May 30th, 2024

Proper preparation can help soften the blow from an unexpected financial setback

By Nina Dragicevic, The Canadian Press on April 30, 2024.

Kate Childerhose, Edward Jones financial adviser, is shown in a handout photo. THE CANADIAN PRESS/HO

You can rarely predict them; the best you can do is prepare for them.

Financial setbacks can be devastating, whether it’s a job loss or divorce, injury and illness or long-term disability.

More than one in six Canadians are worried about job loss in the next year, according to a Harris Poll and NerdWallet survey. But it also found roughly two-thirds don’t have an emergency fund, which many experts consider a critical tool in the face of a financial crisis.

“A lot of people suggest having enough set aside for three months of expenses which will keep paying for your housing, keep paying for your essentials, and also just take a lot of that emotional weight off,” said Clay Jarvis, NerdWallet Canada spokesperson and financial expert.

“It can kind of clear your mind a little bit to look at the next phase of your life.”

Kate Childerhose advocates for more, if possible.

An emergency fund covering four to six months of expenses is ideal, said the Edward Jones financial adviser based in London, Ont. But the savings only buy you time – you also need a plan.

If the financial setback is job loss, Childerhose said the first step is to “just pause and take a deep breath.”

“You just went through something that’s really unsettling, can be very frightening, and brings up a lot of emotions and feelings,” she said.

Usually, decisions made under duress or extreme emotion are not the best ones, she added.

For your next step, Childerhose recommended letting your financial adviser know about the layoff, as advisers can connect you to legal help to review your termination, as well as an accountant to help with the severance and tax implications.

“Your financial adviser can then figure out what they need to do with assets that are transferring from a group plan, or what to do with some of the funds that are coming,” Childerhose said. “And they can assist with an income stream for the next period of time.”

Jarvis agreed that a recent layoff is a good time for expert advice, even if you’ve never worked with finance professionals before. Tapping into your savings and liquidating investments can have longer-term impacts that might not be fully understood.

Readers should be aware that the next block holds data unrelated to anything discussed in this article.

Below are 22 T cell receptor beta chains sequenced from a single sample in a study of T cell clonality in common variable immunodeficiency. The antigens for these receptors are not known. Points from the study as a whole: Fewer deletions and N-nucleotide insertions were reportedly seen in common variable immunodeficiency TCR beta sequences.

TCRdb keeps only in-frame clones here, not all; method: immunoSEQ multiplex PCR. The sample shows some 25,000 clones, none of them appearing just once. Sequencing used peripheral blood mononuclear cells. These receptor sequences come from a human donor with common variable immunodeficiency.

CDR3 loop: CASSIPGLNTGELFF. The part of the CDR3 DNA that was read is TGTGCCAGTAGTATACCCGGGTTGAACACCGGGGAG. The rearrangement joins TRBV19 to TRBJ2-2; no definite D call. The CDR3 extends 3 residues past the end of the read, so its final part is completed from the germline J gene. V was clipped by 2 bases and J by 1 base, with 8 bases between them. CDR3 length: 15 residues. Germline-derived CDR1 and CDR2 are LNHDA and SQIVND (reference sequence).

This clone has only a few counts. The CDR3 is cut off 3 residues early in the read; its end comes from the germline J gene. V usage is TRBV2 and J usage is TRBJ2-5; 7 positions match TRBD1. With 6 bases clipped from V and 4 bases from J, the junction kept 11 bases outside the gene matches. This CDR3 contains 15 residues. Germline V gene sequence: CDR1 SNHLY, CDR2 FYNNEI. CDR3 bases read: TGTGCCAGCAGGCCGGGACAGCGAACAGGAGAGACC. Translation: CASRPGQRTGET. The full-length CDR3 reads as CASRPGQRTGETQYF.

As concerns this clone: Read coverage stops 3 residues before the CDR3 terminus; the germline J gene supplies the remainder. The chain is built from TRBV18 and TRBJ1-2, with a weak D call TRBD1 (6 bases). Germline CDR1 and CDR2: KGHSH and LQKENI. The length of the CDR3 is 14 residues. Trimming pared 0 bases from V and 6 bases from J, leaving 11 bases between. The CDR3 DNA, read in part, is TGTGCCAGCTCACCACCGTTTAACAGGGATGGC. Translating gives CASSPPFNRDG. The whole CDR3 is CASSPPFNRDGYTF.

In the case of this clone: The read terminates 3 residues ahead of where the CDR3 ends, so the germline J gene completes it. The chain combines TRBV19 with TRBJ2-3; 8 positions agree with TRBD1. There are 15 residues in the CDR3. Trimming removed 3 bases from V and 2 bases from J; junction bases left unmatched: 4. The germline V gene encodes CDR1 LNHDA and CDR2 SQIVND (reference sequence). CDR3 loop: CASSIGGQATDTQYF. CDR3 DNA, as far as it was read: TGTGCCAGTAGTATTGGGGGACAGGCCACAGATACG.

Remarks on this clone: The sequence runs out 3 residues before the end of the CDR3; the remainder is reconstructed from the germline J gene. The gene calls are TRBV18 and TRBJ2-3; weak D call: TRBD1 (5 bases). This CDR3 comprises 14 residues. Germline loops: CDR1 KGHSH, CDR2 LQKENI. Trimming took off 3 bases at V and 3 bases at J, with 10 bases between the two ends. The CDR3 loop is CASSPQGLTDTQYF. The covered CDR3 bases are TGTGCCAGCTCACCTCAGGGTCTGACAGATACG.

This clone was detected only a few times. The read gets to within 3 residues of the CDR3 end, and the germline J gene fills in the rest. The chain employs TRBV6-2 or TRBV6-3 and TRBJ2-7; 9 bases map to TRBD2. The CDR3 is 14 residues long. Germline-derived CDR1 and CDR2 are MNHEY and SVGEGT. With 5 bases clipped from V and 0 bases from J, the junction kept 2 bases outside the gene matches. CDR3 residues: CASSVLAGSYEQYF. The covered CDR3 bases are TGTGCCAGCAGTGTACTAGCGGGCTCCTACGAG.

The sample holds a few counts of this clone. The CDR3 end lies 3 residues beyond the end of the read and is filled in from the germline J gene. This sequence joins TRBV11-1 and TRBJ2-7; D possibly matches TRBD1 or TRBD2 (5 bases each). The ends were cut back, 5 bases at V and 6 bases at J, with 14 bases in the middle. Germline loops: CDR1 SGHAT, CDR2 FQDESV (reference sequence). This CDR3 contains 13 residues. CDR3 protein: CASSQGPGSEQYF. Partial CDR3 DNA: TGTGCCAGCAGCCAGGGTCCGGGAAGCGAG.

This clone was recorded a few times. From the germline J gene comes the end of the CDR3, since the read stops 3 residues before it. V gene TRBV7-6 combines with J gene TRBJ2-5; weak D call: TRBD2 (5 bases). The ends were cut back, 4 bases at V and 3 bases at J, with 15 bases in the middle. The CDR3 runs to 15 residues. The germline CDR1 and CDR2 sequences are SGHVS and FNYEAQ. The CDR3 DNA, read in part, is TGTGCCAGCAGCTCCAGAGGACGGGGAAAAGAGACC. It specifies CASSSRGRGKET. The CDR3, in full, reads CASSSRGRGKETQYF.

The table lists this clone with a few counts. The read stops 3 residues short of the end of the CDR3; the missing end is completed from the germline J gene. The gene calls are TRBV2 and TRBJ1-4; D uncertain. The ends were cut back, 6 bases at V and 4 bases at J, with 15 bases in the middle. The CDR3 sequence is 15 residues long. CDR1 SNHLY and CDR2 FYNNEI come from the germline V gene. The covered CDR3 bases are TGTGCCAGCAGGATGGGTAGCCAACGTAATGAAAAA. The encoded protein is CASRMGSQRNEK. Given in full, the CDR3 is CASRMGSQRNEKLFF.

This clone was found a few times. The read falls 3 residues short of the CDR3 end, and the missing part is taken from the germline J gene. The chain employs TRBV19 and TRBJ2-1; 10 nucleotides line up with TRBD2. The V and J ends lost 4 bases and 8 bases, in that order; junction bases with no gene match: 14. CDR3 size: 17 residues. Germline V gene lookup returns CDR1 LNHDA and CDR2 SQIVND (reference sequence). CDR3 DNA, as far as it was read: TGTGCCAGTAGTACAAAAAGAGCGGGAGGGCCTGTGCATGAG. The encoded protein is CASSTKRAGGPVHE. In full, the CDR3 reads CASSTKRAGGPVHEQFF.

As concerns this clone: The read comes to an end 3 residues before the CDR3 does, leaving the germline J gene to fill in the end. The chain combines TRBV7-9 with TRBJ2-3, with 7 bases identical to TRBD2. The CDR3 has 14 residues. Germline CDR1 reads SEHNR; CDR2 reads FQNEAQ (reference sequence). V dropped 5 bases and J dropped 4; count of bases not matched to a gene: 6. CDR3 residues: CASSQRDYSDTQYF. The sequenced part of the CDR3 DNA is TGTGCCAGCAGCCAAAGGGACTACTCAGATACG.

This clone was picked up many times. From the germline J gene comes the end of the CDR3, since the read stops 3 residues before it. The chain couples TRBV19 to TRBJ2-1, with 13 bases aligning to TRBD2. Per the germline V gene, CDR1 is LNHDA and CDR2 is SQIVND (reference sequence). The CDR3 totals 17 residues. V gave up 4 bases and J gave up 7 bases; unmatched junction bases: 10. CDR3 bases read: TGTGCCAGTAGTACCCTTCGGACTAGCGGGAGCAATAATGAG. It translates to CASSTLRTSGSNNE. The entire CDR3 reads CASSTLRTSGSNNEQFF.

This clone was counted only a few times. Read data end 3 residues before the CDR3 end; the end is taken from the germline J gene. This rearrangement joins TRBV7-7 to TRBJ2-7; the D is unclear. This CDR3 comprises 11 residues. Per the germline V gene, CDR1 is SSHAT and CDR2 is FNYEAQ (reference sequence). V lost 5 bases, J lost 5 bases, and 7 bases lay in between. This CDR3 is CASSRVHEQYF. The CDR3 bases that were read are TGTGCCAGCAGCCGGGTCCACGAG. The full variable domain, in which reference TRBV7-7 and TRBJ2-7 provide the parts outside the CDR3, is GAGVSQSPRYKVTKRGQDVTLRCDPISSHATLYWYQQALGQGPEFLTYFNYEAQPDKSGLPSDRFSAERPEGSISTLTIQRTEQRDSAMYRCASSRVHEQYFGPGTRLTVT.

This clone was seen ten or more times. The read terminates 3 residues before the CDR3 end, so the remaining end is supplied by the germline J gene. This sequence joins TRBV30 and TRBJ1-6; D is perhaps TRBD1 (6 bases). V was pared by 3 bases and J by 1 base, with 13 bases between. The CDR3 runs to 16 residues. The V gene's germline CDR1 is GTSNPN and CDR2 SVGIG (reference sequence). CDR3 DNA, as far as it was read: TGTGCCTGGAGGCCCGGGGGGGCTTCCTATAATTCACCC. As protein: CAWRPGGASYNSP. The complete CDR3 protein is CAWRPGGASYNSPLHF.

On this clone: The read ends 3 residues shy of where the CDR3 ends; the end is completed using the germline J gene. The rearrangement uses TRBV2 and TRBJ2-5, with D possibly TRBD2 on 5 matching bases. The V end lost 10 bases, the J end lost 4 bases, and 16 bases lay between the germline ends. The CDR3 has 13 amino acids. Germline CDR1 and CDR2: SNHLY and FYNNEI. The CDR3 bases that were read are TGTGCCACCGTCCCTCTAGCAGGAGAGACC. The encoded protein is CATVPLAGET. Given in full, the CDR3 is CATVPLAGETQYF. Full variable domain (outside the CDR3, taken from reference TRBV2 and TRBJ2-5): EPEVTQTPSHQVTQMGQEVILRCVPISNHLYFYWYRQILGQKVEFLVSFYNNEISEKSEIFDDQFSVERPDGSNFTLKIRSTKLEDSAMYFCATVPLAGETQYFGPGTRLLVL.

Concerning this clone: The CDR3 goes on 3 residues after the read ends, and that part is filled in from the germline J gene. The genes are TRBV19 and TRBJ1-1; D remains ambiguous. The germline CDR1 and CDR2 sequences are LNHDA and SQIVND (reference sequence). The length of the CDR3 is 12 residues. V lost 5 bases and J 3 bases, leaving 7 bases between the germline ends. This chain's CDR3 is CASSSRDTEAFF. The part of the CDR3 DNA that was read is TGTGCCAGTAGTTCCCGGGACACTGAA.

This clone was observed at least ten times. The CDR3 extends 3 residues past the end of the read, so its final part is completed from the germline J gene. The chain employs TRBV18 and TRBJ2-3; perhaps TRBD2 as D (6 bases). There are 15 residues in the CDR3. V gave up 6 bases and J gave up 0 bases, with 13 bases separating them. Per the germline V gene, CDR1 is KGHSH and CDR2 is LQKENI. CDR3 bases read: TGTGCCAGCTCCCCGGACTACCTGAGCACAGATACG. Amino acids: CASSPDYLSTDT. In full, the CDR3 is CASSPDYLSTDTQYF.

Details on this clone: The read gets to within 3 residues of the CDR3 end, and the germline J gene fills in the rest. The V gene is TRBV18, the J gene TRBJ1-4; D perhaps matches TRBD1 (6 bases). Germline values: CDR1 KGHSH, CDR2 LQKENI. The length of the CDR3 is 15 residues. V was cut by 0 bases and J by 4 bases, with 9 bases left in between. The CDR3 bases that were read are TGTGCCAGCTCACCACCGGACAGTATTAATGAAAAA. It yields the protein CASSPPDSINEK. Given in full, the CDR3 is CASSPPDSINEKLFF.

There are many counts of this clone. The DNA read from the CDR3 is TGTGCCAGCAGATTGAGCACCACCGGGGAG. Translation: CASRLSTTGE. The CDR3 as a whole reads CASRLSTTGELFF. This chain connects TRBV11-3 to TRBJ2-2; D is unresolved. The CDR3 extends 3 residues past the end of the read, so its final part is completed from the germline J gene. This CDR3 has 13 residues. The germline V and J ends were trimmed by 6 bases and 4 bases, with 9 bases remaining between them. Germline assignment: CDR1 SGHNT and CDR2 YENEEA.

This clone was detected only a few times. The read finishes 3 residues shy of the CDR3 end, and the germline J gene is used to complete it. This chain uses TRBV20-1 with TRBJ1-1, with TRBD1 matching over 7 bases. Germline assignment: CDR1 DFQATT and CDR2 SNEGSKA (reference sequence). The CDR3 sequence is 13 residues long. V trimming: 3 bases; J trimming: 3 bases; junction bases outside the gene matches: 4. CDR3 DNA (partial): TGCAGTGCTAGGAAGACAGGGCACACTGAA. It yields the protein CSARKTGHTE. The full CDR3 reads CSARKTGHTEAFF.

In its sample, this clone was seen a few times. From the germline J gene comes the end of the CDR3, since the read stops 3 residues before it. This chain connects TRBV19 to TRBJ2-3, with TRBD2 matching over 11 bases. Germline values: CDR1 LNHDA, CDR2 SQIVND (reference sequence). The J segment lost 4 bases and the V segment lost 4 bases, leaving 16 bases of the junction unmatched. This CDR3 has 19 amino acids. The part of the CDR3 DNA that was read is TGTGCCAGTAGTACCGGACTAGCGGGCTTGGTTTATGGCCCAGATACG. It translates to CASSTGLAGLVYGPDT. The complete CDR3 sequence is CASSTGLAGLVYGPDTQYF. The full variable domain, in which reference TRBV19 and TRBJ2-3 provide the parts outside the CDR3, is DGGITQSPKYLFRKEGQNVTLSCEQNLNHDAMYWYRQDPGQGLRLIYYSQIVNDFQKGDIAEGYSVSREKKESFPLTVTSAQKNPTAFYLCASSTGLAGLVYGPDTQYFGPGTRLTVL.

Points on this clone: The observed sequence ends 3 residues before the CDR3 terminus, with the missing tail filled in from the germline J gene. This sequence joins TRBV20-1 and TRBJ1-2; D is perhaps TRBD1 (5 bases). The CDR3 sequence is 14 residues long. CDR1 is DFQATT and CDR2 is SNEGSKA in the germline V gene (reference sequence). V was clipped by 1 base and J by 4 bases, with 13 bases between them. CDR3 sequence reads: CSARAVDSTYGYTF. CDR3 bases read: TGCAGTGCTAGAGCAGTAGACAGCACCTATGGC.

“It’s definitely better to get some professional help,” Jarvis said, “even if it’s just a one-shot deal.”

During thistumultuous time, he added, it’s also critical to keep making minimum payments on your debt, so your credit score isn’t destroyed.

If the financial crisis is a divorce, joint accounts can be tricky, Childerhose said. Ideally, if you sense an upcoming breakdown in the relationship, you should put aside some money for lawyers and living expenses in your own bank account.

“If someone starts withdrawing lots of money from the joint account, then that gets looked at with the lawyers, and it brings a lot of complications to the table,” she explained.

Creating a budget for a single income will help with planning, Jarvis said, and it’s best to stay civil in divorce proceedings. Acrimonious splits can get costly.

According to insurance company Canada Life, citing a 2021 survey, legal fees for uncontested divorces average $2,000 or less – but contested divorces can run up to $25,000.

“I think in the current economic climate, going from a two-income family to a one-income household, it is going to be a huge strain on both of you,” Jarvis said.

As for injury, long-term illness or disability, planning for worst-case scenarios can include buying insurance, Childerhose said. This is particularly appropriate for single parents or single-income families. Insurance premiums can feel expensive, she added, until you actually need the help.

“I’ve had a couple of clients in the last few years that have been in significant car accidents, and we’re still three, four or five years out, and their car accident cases haven’t been settled,” Childerhose said.

“They had been unable to return to work because of brain injuries caused from their accidents. That’s not just one particular client case – I have multiple client cases like that right now.”

Whether the income loss is from a layoff or disability, Jarvis advised reaching out to your landlord or lender if your savings start running low.

Once paying your rent or mortgage becomes challenging, it’s better to keep everyone informed, he explained. Tell them that you’re working to make your payments, and they are a priority.

“Let them know early on in the process, because being proactive will make a world of difference here,” Jarvis said.

“You don’t want to catch anyone off guard with a last minute phone call or text saying that you won’t be able to pay them, because that’s going to put them in a position where they might not be quite as willing to help you.”

This report by The Canadian Press was first published April 30, 2024.

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